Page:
Challenger School

The Uninvention of Candy


It’s adoption month. Jayden and I are enjoying about a month worth of being official family. Of course, not much has really changed. Except in Jayden’s mind.

I remember when he first came to live with me, Jayden commented that his last foster family mentioned the desire to see video games and candy disappear—”the uninvention of candy” is what Jayden called it.

I remember being confused by this at the time. I liked the phrase, though, so it has stuck with me for over two years.

I think it’s fitting during national adoption month to reflect on the uninvention of candy. You see, now that I am an adoptive dad, I think this makes a lot more sense.

Okay, I was raised on metaphors and similes. I had to belabor the themes of The Scarlet Letter and Tess of the D’ubervilles as an advanced placement English student.

So the art (or fabrication) of connecting statements such as that uttered by Jayden in the back of my car, over two years ago, to a deeper more subtle meaning is not lost on me.

I think Jayden has always expected good things to go away. Be it candy or video games—or loved ones. He has never had the security of constancy to fall back on.

Kids in general usually never really think that such things as candy or video games could suddenly be “uninvented.” Our kids in foster care do, however. They’re not sure that anything is permanent.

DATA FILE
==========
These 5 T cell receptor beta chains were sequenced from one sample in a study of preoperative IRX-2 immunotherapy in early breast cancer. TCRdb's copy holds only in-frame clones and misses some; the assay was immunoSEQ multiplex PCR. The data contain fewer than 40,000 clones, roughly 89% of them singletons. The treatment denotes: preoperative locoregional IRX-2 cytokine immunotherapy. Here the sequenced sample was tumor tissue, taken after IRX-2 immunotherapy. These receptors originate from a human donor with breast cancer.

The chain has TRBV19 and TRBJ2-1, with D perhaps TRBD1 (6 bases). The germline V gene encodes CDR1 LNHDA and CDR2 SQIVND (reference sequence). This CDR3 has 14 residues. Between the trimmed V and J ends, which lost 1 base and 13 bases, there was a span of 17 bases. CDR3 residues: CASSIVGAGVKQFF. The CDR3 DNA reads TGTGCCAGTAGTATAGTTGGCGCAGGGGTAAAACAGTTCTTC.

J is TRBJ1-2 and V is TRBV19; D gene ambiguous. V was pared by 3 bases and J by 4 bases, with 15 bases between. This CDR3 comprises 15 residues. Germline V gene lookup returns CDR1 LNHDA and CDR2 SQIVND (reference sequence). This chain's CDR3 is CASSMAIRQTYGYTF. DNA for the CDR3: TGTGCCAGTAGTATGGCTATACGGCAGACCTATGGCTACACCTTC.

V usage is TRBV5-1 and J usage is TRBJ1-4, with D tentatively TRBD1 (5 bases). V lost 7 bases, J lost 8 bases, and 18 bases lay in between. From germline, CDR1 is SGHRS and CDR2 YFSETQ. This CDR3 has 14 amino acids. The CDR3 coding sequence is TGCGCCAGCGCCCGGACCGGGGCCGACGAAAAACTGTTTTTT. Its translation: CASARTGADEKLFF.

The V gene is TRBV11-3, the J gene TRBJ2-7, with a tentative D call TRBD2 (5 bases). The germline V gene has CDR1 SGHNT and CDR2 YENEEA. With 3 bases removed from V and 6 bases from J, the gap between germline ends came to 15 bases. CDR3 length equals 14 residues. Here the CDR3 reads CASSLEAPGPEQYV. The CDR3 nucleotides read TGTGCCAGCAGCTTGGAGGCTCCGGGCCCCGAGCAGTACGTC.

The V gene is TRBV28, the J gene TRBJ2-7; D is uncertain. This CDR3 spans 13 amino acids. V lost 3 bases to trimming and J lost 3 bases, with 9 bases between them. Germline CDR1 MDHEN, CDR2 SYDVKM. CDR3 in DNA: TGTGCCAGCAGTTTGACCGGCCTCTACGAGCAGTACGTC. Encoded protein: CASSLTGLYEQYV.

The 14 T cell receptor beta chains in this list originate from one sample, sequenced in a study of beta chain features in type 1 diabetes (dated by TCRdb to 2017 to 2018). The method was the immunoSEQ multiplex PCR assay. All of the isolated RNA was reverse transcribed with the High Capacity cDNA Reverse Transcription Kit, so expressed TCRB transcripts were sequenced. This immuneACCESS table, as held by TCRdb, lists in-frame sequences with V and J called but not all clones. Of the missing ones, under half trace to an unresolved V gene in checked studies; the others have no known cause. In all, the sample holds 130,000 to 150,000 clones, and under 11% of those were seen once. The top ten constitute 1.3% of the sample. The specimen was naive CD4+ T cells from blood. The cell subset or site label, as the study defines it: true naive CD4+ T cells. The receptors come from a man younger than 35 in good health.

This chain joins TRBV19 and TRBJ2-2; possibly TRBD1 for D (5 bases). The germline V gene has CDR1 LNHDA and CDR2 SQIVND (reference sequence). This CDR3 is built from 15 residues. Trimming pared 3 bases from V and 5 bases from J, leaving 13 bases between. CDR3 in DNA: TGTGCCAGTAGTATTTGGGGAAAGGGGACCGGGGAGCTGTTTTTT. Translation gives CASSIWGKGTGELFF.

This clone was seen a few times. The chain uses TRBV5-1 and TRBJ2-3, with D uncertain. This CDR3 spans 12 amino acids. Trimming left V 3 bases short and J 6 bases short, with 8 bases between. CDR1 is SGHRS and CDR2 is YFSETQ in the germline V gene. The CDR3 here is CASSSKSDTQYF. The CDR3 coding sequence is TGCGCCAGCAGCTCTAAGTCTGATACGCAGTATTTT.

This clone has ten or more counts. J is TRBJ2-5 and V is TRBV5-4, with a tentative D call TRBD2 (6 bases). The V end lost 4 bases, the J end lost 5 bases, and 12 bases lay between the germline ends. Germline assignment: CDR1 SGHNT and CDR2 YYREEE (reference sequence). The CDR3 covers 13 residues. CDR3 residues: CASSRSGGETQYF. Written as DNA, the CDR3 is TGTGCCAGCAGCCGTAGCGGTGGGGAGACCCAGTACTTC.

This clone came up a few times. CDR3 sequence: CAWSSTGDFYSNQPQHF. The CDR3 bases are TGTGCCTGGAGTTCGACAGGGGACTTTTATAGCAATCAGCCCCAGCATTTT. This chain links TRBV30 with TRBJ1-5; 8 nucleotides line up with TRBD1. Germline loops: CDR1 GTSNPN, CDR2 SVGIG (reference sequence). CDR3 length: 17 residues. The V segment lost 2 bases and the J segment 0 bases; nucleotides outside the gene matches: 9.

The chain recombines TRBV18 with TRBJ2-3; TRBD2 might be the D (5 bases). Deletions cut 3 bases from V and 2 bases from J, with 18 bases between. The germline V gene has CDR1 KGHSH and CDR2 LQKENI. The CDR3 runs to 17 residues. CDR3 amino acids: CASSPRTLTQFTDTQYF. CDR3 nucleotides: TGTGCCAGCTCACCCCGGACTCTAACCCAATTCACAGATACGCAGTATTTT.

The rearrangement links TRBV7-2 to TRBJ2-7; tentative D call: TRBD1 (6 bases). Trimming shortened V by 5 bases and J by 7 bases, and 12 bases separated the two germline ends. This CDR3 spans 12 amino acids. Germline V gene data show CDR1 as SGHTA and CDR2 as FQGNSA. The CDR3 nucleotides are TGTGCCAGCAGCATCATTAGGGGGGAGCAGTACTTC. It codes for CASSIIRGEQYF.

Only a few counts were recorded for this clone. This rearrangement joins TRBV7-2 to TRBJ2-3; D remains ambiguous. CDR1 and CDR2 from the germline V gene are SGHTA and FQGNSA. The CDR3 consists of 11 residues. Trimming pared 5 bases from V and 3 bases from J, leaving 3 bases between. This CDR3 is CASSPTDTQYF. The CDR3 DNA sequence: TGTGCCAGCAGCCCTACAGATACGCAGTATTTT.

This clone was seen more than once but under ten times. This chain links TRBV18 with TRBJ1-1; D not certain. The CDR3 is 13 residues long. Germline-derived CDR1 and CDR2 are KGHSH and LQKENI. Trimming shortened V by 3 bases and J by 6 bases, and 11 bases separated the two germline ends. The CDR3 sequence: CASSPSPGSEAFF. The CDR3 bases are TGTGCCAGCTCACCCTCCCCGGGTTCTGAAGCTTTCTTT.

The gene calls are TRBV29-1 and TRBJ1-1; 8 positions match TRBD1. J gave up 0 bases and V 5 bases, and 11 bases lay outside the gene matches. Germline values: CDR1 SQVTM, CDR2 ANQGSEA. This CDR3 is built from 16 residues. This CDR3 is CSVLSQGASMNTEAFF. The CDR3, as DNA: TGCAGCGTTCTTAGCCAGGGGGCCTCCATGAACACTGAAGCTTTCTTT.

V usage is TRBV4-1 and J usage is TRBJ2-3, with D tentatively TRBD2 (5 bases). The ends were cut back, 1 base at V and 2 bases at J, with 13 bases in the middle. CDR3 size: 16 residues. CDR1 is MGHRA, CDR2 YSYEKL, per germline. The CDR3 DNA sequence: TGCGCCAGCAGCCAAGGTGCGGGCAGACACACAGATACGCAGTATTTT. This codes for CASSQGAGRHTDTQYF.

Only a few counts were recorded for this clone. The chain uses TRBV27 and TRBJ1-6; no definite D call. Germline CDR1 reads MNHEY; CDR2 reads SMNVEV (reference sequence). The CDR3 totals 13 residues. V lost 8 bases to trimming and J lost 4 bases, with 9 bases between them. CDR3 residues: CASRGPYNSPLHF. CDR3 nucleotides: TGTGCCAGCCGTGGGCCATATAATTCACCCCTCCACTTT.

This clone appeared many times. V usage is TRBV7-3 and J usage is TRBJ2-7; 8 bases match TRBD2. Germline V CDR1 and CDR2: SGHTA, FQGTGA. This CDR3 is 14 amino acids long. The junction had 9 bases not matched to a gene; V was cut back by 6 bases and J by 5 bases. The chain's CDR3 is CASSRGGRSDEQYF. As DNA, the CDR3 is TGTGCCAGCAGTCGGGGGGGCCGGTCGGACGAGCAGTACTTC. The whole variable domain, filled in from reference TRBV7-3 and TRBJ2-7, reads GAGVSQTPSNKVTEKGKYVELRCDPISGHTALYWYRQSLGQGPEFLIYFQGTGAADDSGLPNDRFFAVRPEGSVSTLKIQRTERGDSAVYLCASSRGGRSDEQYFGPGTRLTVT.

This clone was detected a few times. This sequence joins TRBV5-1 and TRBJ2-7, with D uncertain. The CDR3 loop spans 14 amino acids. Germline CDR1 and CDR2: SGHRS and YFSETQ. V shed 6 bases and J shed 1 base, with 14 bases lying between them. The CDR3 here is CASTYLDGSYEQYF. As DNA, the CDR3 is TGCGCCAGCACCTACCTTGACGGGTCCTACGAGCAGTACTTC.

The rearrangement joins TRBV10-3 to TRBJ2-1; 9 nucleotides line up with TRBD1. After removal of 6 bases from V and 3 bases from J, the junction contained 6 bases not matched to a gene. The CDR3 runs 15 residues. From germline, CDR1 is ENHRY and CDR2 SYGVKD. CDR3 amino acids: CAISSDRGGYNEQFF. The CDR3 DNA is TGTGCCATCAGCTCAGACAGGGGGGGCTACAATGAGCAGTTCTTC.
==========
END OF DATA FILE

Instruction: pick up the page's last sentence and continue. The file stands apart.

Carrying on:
And so, when I say nothing has changed, of course it has. I now have a birth certificate that has a different spelling of Jayden’s name (he became a Jayden rather than a Jadden, at his choosing). His last name has been changed to Martin, although I tried to get him to keep his former last name as a middle name. He wouldn’t hear of it. I feared the uninvention of identity. He should always remember and value where he’s come from. It will help shape the person he eventually becomes, maybe because of the struggles that he has endured and the courage he has needed to survive. And to not lose hope.

I certainly am relieved that my parenting responsibilities don’t include child and family team meetings or monthly home visits. Which are requirements under foster care. Before, parenting was about compliance. Now it has shifted to unconditional love.

The most important change has come in Jayden’s mind. I think he has to remind himself from time to time that this isn’t fleeting—that this won’t be one more undoing in his life. I’m sure there will always be skepticism—how could there not be? But hopefully, his life will come to be defined less by the uninvention of things and more by the invention of deep, caring bonds.

So, in the midst of National Adoption Month, I’d like to encourage all those readers out there to give adoption a consideration. I make it sound like an easy process and transformation, and it’s not. It’s not easy convincing a child that their views of the world as temporary can finally assume some substance. It’s not easy convincing a child that permanency exists and not everything they grow to care for will eventually disappear. It’s not easy, but it’s worth it.


About author

Dr. Jim Martin

Dr. Jim Martin

Jim Martin is a principal in the Salt Lake City School District and foster dad to two boys. He is graduate of Westminster College, where he earned a Bachelor of Arts degree in elementary education. He then went on to get a Masters degree in Teaching and Learning and a Doctorate in Educational Leadership and Policy. Jim has taught kindergarten, first, fourth, and fifth grades. This is his tenth year as a public school administrator. In his spare time, Jim loves theatre and has acted in over 30 productions. He is the artistic director of a local theatre company.

No comments